All this suggests that good candidates for life outside our solar system must have enough time in their star’s sweet spot – more than 4.5 billion years, it seems – for that life to burgeon.

In search of those planets on which Earth’s life-hunting resources are best spent, the team modeled the expected habitable zone lifetime for seven confirmed exoplanets and 27 of the Kepler telescope’s exoplanet candidates, as well as the lifetime for Earth.

Earth, according to the model, has a habitable zone lifetime as long as 7.79 billion years, meaning that the planet has about 3.29 billion years left, though the scientists said that the figure could be as low as 1.75 billion years. So, we are about 70 percent of the way through our planet’s lifespan, and about 0.01 percent of the way through humans’ lifetime on Earth, should we survive another 1.75 billion years – which scientists say is unlikely, given that the planet is expected to become warmer and warmer as the sun brightens.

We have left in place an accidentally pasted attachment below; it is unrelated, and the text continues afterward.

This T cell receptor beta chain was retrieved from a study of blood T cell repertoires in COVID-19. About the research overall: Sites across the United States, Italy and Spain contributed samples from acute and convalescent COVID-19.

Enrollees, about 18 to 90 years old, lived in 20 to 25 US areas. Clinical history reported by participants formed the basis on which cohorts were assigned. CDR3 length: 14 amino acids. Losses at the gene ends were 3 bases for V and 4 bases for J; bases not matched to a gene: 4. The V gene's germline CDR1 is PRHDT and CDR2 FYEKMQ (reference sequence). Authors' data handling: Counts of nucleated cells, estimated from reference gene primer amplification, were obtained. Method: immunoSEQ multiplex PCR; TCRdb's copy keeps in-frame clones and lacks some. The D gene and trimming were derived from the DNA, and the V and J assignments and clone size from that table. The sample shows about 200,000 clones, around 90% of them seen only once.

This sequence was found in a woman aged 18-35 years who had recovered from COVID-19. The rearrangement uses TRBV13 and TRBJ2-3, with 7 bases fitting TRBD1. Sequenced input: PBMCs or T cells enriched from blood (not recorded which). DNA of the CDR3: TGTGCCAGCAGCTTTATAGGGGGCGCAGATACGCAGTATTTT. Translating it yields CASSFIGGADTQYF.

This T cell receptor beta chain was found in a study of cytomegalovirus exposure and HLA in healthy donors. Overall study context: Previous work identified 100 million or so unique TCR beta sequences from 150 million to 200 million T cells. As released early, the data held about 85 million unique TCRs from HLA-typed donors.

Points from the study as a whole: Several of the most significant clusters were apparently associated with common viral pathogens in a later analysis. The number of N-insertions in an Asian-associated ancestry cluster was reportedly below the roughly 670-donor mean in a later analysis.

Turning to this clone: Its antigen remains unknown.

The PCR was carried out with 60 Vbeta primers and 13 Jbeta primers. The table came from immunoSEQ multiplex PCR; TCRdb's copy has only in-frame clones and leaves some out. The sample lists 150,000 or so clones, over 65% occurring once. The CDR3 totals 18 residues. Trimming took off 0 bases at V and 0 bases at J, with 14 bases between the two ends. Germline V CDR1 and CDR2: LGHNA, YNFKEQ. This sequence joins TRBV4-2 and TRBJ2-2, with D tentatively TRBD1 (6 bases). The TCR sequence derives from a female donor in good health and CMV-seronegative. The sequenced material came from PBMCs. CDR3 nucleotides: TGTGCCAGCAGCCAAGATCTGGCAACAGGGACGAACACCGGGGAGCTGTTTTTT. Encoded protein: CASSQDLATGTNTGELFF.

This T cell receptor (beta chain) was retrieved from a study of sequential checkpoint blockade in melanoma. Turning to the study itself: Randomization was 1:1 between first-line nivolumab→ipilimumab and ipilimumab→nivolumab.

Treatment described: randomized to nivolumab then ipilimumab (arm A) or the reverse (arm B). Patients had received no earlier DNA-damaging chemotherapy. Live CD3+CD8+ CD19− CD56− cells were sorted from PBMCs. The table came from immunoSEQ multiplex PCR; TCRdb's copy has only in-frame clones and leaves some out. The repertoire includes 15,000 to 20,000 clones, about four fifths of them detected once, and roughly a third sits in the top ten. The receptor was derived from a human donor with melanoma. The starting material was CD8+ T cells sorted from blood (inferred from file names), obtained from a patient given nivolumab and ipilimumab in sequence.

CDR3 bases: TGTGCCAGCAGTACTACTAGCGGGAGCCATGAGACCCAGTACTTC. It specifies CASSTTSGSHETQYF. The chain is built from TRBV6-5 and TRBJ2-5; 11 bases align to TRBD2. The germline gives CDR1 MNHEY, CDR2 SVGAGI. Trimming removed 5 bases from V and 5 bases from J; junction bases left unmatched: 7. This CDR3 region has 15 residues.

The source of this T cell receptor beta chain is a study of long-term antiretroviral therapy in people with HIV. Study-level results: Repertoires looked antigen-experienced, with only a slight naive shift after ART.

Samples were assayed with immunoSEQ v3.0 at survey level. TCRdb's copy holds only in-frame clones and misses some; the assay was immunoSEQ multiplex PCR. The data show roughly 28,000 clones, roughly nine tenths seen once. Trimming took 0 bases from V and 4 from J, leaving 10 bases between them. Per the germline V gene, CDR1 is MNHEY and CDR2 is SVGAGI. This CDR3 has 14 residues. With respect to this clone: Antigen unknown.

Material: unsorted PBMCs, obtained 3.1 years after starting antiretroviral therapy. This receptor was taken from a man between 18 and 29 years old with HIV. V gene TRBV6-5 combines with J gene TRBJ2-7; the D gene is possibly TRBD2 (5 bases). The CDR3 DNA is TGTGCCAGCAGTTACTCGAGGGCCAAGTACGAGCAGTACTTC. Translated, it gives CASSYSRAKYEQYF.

Rising temperatures would be catastrophic to humans far before the Earth reached its broiling end, the researchers said.

Mars, though, has a much longer habitable zone lifetime than does Earth. The Red Planet might someday as a prime viewing platform for our descendants a billions of years from now to observe Earth as it roasts.

“If we ever needed to move to another planet, Mars is probably our best bet. It’s very close and will remain in the habitable zone until the end of the Sun’s lifetime – six billion years from now,” said Andrew Rushby, a researcher at the University of East Anglia, in a statement.